Dr Anthony Ochola is a final year student at AKU’s Medical College in East Africa
"Participation in community work at high school revealed to me the huge gaps in healthcare in Kenya, in comparison to the western world. It came as a no brainer that I would pursue medicine as a career choice.”
Dr Anthony Ochola is a final year student at AKU’s Medical College in East Africa. In his high school years in Kenya’s capital, Nairobi, he learnt to pursue excellence in all spheres of life and the nagging desire to practice medicine was nurtured. After high school, he pursued his undergraduate degree at the University of Nairobi.
“At the University of Nairobi, I was able to gain clinical experience at the Kenyatta National Hospital where I was able to interact with a wide array of different clinical cases which gave me a deeper understanding of medicine.”
In 2017, Dr Ochola applied to AKU to for the Master in Medicine programme to specialise in Internal Medicine. He got in at his first attempt.
"I loved the online application process, meaning I didn’t need to travel over 300km to hand in my application. I choose AKU because it’s the premier institution that provides an all rounded medical education in the region.”
Internal medicine physicians are equipped to handle the broad range of illnesses that affect adults, and are recognized as experts in the prevention, diagnosis and treatment of chronic illness. They are specially trained to solve puzzling diagnostic problems and can handle severe chronic illnesses and situations where several different illnesses may strike at the same time.
In many instances, Internal Medicine physicians are referred to as the "doctor's doctor," because they are often called upon to act as consultants to other physicians to help solve puzzling diagnostic problems.
“I choose to specialize in Internal Medicine because it gives me a chance to participate in the preventative aspect of health care and also be part of the management of non-communicable diseases that is currently on the rise in the country. Every patient is a puzzle that needs to be solved, and I love it that when everyone else is stuck, they turn to consult an Internal Medicine specialist. I find that mental challenge fascinating.”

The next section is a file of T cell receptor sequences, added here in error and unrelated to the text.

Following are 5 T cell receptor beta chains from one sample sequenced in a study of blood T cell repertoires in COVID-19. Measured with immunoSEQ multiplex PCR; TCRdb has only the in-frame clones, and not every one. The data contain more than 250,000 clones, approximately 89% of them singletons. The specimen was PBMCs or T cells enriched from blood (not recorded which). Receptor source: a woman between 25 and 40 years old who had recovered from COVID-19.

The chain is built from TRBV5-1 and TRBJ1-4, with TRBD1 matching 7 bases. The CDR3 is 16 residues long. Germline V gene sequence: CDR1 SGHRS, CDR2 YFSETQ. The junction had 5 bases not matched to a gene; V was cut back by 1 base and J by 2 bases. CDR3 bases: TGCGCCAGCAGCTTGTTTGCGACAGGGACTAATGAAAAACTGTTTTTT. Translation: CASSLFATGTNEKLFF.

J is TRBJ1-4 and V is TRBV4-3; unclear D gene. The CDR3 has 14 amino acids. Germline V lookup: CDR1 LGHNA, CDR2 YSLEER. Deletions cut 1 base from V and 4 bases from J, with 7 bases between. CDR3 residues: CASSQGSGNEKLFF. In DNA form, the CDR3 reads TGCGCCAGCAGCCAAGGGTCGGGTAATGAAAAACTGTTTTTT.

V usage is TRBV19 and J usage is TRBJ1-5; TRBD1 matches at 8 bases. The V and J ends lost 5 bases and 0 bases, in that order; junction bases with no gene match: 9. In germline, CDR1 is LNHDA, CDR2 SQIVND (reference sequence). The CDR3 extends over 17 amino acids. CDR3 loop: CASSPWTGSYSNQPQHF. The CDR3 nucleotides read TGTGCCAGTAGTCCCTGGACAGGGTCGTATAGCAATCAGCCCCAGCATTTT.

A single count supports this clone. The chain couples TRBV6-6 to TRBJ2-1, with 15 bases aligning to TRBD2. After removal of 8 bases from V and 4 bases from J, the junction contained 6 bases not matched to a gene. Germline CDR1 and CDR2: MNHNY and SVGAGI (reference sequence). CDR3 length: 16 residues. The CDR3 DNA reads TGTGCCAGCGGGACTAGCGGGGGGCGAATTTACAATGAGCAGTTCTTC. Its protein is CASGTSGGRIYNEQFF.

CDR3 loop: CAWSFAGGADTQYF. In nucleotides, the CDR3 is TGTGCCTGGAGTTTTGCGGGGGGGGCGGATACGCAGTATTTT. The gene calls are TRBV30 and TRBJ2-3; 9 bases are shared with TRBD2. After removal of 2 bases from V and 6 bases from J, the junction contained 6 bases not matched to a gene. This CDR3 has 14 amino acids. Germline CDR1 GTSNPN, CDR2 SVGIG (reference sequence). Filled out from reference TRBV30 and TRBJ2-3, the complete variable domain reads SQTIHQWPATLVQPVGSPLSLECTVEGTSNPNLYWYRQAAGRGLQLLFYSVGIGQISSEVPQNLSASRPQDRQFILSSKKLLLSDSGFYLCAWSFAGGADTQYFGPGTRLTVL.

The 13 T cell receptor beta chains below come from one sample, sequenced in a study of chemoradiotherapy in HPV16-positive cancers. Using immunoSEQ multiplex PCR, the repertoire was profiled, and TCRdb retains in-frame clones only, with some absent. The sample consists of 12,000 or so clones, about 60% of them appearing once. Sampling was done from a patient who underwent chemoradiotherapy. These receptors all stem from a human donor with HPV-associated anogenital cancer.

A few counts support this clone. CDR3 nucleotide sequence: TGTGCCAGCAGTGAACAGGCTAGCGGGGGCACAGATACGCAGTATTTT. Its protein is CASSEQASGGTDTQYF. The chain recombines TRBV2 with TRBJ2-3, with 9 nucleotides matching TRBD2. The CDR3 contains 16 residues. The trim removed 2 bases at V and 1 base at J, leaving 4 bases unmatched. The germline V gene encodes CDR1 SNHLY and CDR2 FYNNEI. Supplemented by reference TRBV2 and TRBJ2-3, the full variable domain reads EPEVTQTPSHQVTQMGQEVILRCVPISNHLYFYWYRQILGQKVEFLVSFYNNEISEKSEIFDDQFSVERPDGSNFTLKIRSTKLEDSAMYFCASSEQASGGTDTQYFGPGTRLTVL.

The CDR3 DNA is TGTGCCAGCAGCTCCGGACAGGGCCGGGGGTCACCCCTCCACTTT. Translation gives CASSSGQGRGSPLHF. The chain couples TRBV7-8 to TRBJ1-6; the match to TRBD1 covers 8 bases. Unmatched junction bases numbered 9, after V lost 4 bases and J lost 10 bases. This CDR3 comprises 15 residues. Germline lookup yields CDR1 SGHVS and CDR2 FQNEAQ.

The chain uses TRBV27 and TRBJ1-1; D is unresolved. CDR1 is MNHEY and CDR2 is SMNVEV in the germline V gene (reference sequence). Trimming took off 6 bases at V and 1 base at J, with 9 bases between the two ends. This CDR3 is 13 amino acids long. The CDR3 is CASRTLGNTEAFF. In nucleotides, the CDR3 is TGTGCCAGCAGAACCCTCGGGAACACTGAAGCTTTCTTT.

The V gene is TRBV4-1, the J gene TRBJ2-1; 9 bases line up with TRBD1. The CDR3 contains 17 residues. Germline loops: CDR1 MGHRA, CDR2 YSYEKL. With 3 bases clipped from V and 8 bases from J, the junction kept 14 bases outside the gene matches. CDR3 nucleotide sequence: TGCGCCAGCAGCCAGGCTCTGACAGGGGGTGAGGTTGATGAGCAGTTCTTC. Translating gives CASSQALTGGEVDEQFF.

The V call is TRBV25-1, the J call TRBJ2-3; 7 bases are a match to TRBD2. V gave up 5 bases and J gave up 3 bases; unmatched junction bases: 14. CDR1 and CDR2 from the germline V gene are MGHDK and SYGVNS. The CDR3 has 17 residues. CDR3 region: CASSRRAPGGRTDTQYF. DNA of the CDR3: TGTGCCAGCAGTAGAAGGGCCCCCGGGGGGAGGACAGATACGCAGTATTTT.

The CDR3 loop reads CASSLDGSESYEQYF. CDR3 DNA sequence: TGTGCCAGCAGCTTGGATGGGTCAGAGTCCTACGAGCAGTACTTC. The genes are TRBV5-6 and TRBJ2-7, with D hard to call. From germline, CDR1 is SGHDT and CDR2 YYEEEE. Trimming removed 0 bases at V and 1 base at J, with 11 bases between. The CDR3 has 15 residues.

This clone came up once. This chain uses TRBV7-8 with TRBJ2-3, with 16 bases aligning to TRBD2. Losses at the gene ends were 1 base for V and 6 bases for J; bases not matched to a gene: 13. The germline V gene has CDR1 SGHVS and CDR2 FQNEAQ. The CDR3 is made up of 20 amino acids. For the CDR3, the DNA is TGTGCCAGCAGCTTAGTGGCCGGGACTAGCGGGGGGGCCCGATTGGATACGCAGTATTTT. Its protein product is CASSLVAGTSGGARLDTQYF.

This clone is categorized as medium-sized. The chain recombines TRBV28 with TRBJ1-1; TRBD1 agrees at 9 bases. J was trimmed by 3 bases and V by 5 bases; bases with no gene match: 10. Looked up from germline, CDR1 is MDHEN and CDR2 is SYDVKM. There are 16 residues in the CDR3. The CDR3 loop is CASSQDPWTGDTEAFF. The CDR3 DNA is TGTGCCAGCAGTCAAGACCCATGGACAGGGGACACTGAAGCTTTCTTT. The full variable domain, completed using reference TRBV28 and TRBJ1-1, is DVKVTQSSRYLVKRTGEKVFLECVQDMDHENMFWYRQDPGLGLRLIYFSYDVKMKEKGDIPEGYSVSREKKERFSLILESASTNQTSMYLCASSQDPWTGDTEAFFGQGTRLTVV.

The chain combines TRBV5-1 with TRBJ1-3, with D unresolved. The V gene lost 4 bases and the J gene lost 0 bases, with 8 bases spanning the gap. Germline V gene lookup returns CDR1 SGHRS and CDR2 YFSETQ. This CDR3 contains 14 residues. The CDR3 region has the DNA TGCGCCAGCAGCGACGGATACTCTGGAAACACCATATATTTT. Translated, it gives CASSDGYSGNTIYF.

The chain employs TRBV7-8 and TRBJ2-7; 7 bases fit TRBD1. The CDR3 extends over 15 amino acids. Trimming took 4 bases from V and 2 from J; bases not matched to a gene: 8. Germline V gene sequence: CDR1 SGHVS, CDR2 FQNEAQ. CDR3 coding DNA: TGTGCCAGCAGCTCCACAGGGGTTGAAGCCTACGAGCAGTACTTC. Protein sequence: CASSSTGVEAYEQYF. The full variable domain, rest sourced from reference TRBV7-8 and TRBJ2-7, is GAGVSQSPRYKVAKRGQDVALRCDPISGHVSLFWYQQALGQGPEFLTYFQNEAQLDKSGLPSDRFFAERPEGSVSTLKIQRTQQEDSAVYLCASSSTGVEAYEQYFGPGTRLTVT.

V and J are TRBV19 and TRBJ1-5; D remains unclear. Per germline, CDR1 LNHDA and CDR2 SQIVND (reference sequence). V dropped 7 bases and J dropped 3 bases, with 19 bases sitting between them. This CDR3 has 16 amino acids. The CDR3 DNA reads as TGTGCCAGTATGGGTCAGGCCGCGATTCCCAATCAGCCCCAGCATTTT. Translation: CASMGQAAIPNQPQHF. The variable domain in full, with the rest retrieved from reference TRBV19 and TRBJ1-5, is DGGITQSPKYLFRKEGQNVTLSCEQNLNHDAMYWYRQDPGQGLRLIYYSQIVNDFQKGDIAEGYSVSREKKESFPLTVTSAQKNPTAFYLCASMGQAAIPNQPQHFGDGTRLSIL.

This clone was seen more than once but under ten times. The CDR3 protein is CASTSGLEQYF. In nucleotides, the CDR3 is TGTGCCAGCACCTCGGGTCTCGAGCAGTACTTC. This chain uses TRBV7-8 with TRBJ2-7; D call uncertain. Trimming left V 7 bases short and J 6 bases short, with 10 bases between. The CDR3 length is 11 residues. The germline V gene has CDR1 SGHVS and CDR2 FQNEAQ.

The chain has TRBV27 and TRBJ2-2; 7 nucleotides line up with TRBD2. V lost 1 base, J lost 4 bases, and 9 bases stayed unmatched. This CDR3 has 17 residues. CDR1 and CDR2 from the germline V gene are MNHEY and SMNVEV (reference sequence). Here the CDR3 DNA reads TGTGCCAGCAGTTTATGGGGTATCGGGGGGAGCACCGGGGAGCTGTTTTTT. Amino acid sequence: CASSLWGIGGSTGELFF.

Apart from concentrating on his studies, Dr Ochola loves the outdoors. From time to time, he will find himself taking long drives in the countryside and specifically loves visiting remote places across the country. He is also passionate about motorsports.
“I also love basketball and I enjoy watching the Los Angeles Lakers play. I also read biographies during my spare time especially on my long out of town drives. I find other people’s stories of overcoming challenges and succeeding in life very inspiring.”
With the expertise he has gained over the years in the medical field, Dr Ochola still manages to find time to do voluntary work by giving back to his community through running medical camps in Ndhiwa, Homa Bay County.
“My family and I hold medical camps annually, to address the gaps towards the provision of healthcare needs in our locality that the local citizens would ordinarily not have access. We invite our friends and colleagues to participate, and we link up those who need long term care to different healthcare facilities on a need to need basis. I’m also “on call” for consultations with different clinicians in our local dispensaries from time to time.”
His future plans are to successfully participate in the development of policy and help strengthen the health systems and structures not only in Kenya but the East Africa region.
“I want to grow in various aspects of my life. I hope to sub-specialize in a field in Internal Medicine. I hope to play an active role towards building and strengthening the healthcare system and structures in this country. Hopefully, I also want to start a family of my own and I also want to build an overland truck and tour Africa and meet people and visit scenic places.”
His daily mantra has always been “Mungu Mbele,” Swahili saying which means ‘God First.’